Photo Credit: Charlotte Pollet, Bloomberg Businessweek
Staying motivated while working from home
May 18, 2020
If you’re anything like me, you’re all too familiar with the scene of sitting down at your laptop to do your homework and quickly becoming swept away by Instagram notifications, that one video YouTube has been suggesting to you for weeks, a recipe for soft pretzels (who ever is finding yeast these days, please let me know and I will buy a few grams off of you, I’m desperate), or–Hey, is my brother watching The Office for the eighth time without me? Be right back.
And by right back I mean a few hours. Before you know it, the day is over and all you’ve done is eat, sleep, and sell your soul to the T.V.
With these stay at home orders and school closures, a healthy daily routine looks a bit different right now. In the middle of all of this, it can be hard to stay motivated or feel that school work is even relevant anymore.
I’m sure I’m not alone when I say that I’m missing out on clubs, competitions and even the rare socratic seminar that gets my brain going and excited for new ideas and challenges. So my first tip is to do your best to remain an active learner. Look into online college classes, watch documentaries or even keep your eyes and ears open during your evening walk until something catches your interest. Then, take to the internet and satisfy your curiosity by getting lost in YouTube rabbit holes and involving your friends in your little debate or existential crisis. Maybe you want to know how prisons are coping with the virus or the difference between baking powder and baking soda?
The best part of staying curious and engaged simply because you want to is that it doesn’t have to be a formal assignment or even give you information you’d realistically use in the next five years. In other words, learning through our own motivation rarely ever feels like a chore. Now is the perfect time to take ownership of your own time, resources and education and keep your mind active.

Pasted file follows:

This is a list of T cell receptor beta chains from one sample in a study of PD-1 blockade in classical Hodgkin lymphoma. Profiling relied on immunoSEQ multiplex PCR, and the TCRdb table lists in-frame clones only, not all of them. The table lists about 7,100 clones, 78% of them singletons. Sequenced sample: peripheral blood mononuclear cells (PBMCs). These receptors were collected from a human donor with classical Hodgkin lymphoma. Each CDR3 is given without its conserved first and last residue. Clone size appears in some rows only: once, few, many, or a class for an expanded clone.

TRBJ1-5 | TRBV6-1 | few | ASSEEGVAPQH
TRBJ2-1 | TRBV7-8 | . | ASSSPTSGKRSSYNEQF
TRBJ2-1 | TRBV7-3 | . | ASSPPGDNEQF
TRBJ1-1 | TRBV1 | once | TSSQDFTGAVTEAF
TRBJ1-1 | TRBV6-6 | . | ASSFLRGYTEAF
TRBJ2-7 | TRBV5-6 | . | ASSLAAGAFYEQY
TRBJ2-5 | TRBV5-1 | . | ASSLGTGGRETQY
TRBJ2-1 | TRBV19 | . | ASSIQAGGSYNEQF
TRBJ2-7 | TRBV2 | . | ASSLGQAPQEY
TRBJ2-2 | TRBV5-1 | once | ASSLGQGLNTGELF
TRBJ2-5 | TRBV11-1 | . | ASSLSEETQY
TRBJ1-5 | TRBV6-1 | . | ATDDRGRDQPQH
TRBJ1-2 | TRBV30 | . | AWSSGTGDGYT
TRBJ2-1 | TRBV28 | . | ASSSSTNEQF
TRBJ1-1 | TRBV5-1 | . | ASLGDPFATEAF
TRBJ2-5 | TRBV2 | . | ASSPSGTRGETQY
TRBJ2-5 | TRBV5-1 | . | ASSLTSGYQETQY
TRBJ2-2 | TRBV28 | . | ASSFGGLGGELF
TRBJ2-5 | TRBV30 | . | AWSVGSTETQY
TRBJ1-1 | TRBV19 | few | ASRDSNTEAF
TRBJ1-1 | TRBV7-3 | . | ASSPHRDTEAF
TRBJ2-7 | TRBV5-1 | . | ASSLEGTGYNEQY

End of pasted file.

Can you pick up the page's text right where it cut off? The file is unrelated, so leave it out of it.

Of course, I would recommend breaking free of your monotonous daily routine by doing some of your work off of your computer and turning to those textbooks collecting dust under your bed or handwriting your notes with colorful pens.
My second tip is to create a proper workspace if you haven’t already. While school was still in session, I didn’t even have a desk in my house. After bouncing around from my after school extracurriculars, I would just sit at my kitchen table and type into the night. However, now that I am constantly surrounded by my family and their particularly disruptive habits, including running the blender at ungodly hours, I wasted no time in setting up a folding table in the home office. Make sure you set up some rules for yourself regarding your “office” like silencing your phone and keeping out non-school related activities to preserve the mindset that your office is a place to be productive. In the case that you don’t have an office, try sitting in a different direction on your bed when it’s time to work or maintaining cleanliness in a quiet, well-lit corner of the house.
Last but not least, try introducing some of your old routine back into your life to stay motivated. I would suggest getting dressed up in the morning and maybe doing your makeup, as silly as that sounds, just to restore a bit of confidence and cleanliness. The best part about working from home is that you can take controlled breaks whenever you feel overwhelmed, so just remember to be easy on yourself and maintain a positive relationship with work and learning.